• With things aboard and the stuffed that required refrigeration put away, we declared cocktail hour and recuperated a bit before heading over to the Landing for dinner. After dinner I told Peggy to relax while I continued in my effort to expand the "island of neatness" forward. By 2100 there was still no hope for the forward berth so I assigned Peggy to the owners stateroom and I eventually fell asleep on the settee hoping to recharge batteries to further the attack tomorrow.

11 January 14; Saturday; Nettles Island
  • I was up and cleaning at 0500. At 1000 we went into Stuart to bring Onward's now unneeded Martek 600 davits to a consignment shop. Peggy had spent the morning polishing them and the SS gleamed. We dropped them off and signed a contract. That done, I felt like a tremendous weight had been removed as that "problem" was take care of.
  • After dropping off the rental car and being driven back to the marina I got the cockpit organized enough for a morning departure. Then headed below to attack the clutter and continue moving the island of order forward. By evening, I had gotten rid of the greater majority of clutter and resurrected the forward berth. Peggy and I had a quiet dinner aboard on one of frozen stews I had to remove from the freezer to make room for fresh meats. We switched staterooms and called it a night. If I was tired last night, I was much more tired tonight.

12 January 14; Sunday; Nettles Island to Lake Workth
  • Onward departed its berth at Nettles Island Marina at 0745. It was great to have the help of able crew and the effort was "uneventful" -- good. I will have to work on getting used to having the dinghy on the arch although it really is in the same physical location as it was on the davits. The morning was sunny with a N wind at ~ 10 kts helping us head S. The Jensen Causeway bridge had 64.5' of clearance and it was an easy passage. Of course, not having anything at the masthead made it less of an issue. We were on our way to Lake Worth and Merlin was departing from Hobe Sound ahead of us. On the way, we needed to put into the Marriott resort marina just SE of the Sewell Point bridge to take on diesel as there was on 20% fuel left in the port tank and the other 2 were empty.
  • Shortly after the bridge passage, Merlin called on VHF and I chatted with Ed while Peggy had the con. After a bit she tapped me on the shoulder and pointed to a very large sportsfish coming up on the starboard quarter. I signed off and took the helm to steer into its wake which was extremely bubbly and frosty. Even though he had slowed down and come in close - a good pass, it was quite a surf ride. Not long after, I noticed steam coming out of the exhaust and could not hear the burble of cooling water. The engine temperature continued to rise until I had to shut it down. I was about to anchor on the side of the channel when I realized there was a favorable wind to sail on. Of course, the bridge deck and lines were not ready for us to sail so it was ugly. The fact that Peggy has great experience sailing a C470 as an owner made it nice to have a knowledgeable assistant so we got the main working and continued on while I tried to figure out what had happened.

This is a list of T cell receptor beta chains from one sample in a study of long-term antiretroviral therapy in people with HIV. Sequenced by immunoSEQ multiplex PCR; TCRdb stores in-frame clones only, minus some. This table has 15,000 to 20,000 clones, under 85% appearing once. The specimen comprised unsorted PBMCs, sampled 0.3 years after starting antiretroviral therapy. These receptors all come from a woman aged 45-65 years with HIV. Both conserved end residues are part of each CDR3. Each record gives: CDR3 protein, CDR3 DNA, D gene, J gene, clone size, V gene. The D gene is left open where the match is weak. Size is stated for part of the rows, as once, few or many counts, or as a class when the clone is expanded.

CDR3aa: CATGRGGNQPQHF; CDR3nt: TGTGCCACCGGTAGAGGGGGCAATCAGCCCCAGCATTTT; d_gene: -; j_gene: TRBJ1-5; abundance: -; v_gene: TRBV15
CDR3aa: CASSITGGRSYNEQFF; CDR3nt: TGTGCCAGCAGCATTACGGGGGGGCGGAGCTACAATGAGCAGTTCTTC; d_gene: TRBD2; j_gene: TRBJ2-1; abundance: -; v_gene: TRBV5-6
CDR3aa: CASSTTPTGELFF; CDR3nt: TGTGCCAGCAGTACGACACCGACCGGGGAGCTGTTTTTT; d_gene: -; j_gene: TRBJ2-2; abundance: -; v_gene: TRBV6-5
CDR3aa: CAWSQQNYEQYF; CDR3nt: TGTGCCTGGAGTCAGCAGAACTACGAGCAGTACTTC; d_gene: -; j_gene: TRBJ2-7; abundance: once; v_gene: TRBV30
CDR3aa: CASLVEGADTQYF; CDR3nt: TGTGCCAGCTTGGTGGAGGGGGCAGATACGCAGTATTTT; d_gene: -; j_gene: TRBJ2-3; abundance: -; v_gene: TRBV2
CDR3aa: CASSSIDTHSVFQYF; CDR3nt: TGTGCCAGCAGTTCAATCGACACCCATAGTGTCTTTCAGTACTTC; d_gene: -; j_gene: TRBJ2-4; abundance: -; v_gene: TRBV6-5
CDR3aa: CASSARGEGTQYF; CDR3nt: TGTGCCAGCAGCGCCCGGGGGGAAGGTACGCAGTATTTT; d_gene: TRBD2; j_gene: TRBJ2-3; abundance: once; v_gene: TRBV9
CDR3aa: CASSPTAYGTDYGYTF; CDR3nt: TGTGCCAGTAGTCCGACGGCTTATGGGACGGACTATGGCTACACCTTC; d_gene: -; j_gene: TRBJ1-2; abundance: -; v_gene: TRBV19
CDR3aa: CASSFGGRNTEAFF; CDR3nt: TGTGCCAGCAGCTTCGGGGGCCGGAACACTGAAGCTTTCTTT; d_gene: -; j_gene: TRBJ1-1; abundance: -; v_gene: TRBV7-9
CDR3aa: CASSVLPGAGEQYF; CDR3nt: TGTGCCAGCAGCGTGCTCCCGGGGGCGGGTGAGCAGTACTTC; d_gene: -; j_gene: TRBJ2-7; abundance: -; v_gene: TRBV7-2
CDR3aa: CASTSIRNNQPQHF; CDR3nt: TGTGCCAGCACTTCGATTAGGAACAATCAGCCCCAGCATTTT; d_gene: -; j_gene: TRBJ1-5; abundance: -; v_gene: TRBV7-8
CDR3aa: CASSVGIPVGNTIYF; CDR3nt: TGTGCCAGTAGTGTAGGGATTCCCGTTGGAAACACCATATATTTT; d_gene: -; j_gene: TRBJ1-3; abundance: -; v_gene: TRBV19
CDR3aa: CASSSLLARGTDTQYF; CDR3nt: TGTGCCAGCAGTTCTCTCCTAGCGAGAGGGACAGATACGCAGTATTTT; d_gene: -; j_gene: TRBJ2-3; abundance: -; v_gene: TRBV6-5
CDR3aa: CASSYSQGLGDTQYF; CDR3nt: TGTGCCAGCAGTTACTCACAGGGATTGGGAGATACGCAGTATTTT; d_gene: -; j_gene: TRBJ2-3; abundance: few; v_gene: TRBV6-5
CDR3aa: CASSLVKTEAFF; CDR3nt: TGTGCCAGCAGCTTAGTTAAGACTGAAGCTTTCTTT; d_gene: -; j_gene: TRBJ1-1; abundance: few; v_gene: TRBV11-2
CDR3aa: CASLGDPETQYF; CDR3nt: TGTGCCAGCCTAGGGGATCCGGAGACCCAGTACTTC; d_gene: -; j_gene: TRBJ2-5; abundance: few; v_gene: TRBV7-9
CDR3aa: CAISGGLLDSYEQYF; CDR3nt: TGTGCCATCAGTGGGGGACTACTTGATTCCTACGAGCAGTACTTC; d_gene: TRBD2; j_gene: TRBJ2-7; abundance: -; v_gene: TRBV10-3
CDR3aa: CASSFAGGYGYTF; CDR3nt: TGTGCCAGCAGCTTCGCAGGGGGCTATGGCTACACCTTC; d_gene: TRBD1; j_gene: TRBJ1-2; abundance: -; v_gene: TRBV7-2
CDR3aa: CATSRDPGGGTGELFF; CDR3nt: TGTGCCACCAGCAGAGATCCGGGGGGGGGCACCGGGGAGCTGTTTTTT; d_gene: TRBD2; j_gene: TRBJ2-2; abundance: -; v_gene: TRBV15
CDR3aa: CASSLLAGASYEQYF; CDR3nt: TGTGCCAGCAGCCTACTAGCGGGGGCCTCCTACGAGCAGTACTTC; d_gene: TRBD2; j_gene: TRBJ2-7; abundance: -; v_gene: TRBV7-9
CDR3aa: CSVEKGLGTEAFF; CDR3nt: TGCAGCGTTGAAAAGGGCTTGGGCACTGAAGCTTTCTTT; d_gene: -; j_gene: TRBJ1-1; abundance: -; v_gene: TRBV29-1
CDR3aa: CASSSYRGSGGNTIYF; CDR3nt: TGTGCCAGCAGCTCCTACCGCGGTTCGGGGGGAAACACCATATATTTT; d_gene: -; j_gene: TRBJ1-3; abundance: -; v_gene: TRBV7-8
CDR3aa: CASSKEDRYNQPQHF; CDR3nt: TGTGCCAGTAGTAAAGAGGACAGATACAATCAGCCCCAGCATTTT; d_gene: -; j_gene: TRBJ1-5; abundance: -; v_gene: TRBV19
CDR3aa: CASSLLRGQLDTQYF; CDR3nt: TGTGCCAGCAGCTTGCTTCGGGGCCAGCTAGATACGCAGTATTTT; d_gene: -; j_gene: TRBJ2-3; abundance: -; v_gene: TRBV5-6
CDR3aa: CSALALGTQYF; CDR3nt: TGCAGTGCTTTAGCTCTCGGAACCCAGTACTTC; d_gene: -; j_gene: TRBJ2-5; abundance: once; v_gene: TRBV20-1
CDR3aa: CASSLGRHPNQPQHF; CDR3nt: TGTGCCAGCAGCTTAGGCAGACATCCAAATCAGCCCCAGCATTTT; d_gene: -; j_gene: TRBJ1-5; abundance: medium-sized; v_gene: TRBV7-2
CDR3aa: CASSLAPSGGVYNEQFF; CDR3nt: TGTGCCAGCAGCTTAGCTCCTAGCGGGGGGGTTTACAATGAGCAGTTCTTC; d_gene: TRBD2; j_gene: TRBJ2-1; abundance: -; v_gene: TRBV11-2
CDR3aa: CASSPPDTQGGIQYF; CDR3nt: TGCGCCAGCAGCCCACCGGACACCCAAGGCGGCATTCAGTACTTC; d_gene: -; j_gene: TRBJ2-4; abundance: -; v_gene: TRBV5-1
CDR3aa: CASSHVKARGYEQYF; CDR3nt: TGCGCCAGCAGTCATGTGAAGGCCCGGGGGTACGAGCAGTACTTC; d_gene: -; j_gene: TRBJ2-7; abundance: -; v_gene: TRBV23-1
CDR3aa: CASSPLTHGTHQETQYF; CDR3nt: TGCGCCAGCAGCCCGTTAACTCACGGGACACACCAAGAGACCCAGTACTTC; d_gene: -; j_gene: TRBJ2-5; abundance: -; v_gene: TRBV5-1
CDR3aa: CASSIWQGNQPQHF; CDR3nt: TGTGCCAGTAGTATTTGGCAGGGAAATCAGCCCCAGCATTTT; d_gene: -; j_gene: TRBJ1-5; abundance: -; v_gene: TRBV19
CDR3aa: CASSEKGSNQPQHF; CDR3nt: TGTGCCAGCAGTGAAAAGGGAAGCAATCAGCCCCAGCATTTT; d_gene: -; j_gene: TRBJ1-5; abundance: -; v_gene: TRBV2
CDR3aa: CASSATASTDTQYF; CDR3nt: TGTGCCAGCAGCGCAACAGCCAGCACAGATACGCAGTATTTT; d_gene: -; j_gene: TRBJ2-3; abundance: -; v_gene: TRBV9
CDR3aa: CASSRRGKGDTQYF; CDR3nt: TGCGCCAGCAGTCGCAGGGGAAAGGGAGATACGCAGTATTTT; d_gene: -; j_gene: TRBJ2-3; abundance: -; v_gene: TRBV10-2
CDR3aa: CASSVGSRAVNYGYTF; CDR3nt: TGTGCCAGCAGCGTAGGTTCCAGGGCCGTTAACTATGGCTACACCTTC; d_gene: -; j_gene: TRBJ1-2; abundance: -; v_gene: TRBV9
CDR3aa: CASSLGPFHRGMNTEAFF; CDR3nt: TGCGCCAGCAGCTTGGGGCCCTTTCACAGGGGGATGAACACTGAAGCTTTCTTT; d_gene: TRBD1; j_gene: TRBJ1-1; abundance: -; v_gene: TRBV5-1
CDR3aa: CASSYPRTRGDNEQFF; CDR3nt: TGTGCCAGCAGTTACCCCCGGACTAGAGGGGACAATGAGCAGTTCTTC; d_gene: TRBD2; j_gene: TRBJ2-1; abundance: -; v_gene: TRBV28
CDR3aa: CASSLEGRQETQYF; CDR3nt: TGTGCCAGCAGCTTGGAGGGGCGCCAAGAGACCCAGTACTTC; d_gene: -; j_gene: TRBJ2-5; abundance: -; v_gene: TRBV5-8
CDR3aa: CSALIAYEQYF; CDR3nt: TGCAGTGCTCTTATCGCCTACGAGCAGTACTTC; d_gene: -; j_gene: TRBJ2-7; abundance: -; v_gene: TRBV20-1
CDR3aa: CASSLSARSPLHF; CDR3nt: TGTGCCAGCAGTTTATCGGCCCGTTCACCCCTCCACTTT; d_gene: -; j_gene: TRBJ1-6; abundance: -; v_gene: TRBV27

• I had just changed the impeller at Nettles Island and had run the engine to assure that the pump was working normally. It had been running normally up to the passage of the sportsfish. Needless to say, I was now suffering cognitive dissonance because this cooling water failure made no sense. I called the marina and told them I was sailing in and luckily the fuel pier was empty this early on a Sunday. As we turned E after making the Sewell Bridge transit without incident, we were surprised by the speed of the cross current that began to sweep us out of the channel. I had to sail at a 45º angle to the channel. As we approached the fuel pier I turned N into the wind and eased the mainsheet. I started the engine just to move us into position. Not a bad approach at all.
  • The first order of business was to take on diesel and I started with the stern tanks first. Unfortunately their pumps had the large diameter high-speed nozzles which will not fit down into Onward's fuel intake port. I had been concerned that the bottom brace strut of the new arch would interfere with fueling and had picked up a flexible fueling funnel at West before we left. That did the trick - but it emphasized the need to engineer some type of "adaptor" because high-speed diesel nozzles just don't work well with Onward's fuel intake ports.
  • By this time I had calmed down enough to go back to solving the raw water circulation problem. I called Bill Kimbell and Tom Talkington to see if they had any experience with this type of problem and got some ideas that it might have something to do with an airlock in the intake line. Then the process of elimination started:
    • Removed the raw water strainer and cleaned it. I closed the intake through- hull valve to do this.
    • Replaced the strainer and opened the through-hull valve to see if there was any water flow in - but there was no flow.
    • Used a water hose from the dock to attempt to make sure the lines were full of water.
    • Closed top of the strainer and restarted the engine. Still no burbling.
    • Ran a snake down the intake line from the strainer until it broke through to outside to eliminate the possibility of a plastic bag having blocked the intake.
    • Took off the cover to the raw water pump and checked that all the blades were there and that they were moving when the engine turned.
    • Called Ed Burke and he suggested checking that the strainer top was well sealed. I then realized the top of the water strainer was above the water line and I might not have had the strainer top closed tight enough after I cleaned the basket.